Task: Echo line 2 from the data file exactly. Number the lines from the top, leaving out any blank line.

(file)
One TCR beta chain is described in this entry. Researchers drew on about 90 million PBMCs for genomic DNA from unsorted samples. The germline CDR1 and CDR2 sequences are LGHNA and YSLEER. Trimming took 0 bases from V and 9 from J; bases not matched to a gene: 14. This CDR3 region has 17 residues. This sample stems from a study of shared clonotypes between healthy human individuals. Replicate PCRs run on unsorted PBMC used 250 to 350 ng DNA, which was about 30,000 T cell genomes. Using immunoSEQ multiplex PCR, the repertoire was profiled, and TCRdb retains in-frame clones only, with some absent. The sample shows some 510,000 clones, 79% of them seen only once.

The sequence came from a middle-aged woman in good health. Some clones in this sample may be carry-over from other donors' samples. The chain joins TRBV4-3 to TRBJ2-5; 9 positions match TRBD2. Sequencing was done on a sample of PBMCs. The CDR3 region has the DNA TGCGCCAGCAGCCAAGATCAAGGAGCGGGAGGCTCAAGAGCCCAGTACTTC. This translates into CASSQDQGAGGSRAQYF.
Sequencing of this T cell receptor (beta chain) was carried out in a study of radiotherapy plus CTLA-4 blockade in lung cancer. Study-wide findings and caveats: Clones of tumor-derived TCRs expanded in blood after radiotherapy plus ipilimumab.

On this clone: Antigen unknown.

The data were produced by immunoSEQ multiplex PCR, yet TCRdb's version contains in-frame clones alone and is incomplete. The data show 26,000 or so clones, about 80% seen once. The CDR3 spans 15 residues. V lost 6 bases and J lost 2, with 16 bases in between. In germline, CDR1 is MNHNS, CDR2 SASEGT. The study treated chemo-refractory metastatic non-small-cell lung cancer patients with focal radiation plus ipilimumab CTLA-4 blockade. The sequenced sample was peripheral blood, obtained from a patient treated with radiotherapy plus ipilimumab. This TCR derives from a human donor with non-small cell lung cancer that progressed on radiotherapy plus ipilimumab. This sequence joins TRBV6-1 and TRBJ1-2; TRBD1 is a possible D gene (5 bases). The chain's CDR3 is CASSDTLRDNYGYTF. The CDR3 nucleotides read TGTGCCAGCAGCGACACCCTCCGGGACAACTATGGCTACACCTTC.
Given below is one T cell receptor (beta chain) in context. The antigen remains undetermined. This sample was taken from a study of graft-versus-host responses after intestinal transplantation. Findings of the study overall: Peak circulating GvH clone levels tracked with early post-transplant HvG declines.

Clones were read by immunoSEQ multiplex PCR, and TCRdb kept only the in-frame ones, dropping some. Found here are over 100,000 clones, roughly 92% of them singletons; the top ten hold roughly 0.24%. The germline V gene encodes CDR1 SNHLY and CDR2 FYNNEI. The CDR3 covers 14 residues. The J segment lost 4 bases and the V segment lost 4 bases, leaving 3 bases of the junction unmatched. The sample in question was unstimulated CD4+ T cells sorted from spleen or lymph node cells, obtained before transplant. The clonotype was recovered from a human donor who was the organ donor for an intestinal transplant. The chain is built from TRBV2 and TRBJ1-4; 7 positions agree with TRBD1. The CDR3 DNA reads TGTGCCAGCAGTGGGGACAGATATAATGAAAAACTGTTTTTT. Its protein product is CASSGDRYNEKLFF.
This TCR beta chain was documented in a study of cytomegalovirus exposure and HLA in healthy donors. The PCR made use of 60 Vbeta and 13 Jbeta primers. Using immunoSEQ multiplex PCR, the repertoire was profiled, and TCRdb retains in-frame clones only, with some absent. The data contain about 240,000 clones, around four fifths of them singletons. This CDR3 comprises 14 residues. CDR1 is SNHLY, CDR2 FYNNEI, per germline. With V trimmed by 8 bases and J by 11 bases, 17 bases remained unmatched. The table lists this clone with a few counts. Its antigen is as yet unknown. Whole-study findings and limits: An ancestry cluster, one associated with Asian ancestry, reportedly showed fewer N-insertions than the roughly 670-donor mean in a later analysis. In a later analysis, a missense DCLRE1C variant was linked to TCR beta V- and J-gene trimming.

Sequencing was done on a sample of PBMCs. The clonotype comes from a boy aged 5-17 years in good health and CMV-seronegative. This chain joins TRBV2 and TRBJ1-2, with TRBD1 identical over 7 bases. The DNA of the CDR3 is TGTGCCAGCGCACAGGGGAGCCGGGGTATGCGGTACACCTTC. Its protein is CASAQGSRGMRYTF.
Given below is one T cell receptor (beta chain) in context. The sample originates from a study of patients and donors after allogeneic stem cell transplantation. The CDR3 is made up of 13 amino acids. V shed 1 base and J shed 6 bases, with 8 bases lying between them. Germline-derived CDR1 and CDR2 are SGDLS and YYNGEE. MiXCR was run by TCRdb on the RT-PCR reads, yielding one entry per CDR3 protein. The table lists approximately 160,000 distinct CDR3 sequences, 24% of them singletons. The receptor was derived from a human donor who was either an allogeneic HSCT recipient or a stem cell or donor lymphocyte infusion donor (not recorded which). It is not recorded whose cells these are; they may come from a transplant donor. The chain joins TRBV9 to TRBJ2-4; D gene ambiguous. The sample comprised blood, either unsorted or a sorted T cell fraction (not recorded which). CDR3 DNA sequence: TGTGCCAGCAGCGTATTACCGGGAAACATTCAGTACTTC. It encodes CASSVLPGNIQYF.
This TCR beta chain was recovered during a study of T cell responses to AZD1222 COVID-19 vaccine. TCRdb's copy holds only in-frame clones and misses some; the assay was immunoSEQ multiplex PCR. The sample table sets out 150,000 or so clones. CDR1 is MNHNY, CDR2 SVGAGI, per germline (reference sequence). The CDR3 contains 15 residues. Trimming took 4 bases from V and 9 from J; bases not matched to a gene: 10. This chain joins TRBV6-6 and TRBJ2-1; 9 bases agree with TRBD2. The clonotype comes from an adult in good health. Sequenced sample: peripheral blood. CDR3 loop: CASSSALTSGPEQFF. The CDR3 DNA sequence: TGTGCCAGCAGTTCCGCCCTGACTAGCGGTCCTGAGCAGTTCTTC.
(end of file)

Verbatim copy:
The sequence came from a middle-aged woman in good health. Some clones in this sample may be carry-over from other donors' samples. The chain joins TRBV4-3 to TRBJ2-5; 9 positions match TRBD2. Sequencing was done on a sample of PBMCs. The CDR3 region has the DNA TGCGCCAGCAGCCAAGATCAAGGAGCGGGAGGCTCAAGAGCCCAGTACTTC. This translates into CASSQDQGAGGSRAQYF.